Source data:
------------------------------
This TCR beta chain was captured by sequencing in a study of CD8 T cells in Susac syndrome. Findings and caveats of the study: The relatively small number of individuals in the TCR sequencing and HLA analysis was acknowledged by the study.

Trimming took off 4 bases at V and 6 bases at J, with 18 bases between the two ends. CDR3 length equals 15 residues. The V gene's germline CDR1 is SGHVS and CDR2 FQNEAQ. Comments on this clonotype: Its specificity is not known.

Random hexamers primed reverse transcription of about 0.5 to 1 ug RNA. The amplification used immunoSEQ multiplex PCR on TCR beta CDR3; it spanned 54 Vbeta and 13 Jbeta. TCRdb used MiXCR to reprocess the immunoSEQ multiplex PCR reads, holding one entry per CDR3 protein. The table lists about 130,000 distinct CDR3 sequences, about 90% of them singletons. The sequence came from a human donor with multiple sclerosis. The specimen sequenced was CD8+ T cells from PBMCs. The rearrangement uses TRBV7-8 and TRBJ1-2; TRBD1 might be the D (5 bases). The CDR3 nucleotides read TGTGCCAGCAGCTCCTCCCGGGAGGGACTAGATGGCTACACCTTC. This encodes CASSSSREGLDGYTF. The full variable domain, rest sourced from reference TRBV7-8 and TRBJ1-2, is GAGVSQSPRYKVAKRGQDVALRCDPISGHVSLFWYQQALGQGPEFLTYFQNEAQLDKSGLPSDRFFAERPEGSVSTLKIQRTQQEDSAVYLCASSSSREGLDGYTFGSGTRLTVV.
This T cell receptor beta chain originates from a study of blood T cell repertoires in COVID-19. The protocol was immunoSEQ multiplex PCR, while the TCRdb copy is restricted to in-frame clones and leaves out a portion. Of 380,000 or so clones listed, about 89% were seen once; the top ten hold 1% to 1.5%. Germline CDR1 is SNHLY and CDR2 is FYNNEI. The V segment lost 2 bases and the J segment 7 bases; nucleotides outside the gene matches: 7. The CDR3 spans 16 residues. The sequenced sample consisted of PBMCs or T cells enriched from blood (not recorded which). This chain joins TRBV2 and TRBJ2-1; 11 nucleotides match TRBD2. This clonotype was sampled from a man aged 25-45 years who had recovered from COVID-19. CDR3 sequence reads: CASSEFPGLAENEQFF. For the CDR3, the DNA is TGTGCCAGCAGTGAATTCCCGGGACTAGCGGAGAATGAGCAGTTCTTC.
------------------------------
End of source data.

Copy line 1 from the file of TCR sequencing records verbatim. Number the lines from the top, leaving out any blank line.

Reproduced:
This TCR beta chain was captured by sequencing in a study of CD8 T cells in Susac syndrome. Findings and caveats of the study: The relatively small number of individuals in the TCR sequencing and HLA analysis was acknowledged by the study.